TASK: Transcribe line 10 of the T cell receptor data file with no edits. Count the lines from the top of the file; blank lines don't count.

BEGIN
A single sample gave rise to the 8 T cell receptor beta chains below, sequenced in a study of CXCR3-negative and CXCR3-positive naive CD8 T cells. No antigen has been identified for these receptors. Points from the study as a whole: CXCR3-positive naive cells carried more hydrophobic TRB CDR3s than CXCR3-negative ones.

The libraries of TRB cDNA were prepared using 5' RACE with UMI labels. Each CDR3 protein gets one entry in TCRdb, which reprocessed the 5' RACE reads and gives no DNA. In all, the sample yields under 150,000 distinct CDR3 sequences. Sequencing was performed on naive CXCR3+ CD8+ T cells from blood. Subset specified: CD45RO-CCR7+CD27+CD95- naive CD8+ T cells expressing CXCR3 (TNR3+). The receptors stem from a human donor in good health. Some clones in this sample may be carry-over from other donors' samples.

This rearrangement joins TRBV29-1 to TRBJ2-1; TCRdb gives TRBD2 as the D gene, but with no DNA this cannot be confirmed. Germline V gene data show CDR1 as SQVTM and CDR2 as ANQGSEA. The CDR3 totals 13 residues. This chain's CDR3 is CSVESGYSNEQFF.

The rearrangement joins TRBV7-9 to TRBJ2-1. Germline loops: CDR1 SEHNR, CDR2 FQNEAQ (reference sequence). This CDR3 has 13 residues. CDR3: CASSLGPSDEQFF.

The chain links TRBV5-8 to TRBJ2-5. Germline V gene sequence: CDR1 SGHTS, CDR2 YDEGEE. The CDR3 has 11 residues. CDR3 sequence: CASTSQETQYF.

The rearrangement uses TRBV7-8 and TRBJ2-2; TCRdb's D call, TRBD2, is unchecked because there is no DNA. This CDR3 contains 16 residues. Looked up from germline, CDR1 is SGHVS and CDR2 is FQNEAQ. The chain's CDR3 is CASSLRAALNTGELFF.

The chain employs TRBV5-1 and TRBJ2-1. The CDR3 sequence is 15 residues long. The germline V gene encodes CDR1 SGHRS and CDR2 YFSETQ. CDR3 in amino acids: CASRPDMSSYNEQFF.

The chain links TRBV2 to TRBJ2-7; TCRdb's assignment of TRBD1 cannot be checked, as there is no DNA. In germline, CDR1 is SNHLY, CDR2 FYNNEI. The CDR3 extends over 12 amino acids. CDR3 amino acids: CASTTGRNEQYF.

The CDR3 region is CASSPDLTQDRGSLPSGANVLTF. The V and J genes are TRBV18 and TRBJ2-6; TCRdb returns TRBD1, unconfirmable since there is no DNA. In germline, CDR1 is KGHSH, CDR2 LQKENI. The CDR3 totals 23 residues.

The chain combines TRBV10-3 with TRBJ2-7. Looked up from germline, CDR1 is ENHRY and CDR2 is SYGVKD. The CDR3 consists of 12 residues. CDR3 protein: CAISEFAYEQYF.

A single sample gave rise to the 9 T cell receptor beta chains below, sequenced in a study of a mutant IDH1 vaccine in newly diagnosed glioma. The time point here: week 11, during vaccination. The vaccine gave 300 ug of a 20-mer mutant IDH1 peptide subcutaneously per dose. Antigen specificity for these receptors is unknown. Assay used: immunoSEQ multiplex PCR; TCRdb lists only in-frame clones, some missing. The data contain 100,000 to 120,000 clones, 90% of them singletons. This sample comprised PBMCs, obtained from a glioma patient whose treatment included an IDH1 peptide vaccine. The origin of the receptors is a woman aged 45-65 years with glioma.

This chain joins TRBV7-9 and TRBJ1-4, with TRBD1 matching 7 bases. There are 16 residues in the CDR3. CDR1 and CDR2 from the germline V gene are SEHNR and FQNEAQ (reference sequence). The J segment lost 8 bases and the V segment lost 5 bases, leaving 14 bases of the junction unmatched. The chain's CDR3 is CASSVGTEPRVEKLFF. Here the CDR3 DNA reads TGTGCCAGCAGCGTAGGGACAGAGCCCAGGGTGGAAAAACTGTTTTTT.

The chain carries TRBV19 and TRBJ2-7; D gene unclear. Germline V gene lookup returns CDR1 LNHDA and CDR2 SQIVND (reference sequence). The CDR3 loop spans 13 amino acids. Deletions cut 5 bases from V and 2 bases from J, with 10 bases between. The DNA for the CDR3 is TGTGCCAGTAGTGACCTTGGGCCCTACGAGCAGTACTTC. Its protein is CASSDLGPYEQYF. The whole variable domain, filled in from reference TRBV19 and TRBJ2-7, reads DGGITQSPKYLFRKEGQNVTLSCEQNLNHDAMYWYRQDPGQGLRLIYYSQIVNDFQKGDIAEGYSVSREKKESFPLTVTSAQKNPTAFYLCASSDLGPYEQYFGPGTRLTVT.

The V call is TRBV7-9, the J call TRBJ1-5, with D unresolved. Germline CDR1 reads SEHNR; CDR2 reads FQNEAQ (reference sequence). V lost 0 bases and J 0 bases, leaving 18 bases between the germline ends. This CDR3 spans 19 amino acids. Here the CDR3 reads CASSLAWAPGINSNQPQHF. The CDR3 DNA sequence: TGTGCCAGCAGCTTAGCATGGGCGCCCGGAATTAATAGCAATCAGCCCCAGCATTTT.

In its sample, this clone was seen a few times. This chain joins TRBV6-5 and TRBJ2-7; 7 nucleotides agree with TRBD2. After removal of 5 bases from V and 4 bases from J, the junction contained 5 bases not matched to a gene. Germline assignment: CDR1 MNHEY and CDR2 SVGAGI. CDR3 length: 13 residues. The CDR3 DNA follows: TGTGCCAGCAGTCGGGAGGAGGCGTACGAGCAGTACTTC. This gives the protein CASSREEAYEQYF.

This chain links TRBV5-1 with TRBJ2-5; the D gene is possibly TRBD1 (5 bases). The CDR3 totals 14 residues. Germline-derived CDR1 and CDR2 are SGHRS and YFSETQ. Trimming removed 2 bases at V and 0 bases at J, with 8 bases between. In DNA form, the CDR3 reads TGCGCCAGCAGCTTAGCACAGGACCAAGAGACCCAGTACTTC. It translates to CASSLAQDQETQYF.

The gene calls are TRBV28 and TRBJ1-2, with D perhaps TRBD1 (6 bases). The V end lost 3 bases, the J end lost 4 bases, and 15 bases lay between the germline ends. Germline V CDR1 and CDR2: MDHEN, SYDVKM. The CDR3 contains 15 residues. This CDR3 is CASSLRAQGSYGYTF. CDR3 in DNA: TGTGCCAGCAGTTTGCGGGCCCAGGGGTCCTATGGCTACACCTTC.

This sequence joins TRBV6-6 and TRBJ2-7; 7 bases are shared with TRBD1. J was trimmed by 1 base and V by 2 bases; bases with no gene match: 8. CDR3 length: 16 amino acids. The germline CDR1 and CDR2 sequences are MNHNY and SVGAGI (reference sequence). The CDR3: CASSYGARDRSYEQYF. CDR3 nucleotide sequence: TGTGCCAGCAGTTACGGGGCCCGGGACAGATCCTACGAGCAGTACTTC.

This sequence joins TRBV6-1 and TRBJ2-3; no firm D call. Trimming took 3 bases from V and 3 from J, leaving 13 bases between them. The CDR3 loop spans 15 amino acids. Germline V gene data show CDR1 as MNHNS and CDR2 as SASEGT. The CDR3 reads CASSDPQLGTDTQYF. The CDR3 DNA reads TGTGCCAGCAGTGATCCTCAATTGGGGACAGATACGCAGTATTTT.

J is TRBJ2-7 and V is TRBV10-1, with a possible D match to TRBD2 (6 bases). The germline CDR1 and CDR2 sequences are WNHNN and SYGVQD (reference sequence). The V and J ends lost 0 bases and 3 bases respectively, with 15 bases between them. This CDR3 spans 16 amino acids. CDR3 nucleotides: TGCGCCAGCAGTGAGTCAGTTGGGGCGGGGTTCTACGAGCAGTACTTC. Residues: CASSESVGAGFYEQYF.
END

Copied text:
The chain combines TRBV10-3 with TRBJ2-7. Looked up from germline, CDR1 is ENHRY and CDR2 is SYGVKD. The CDR3 consists of 12 residues. CDR3 protein: CAISEFAYEQYF.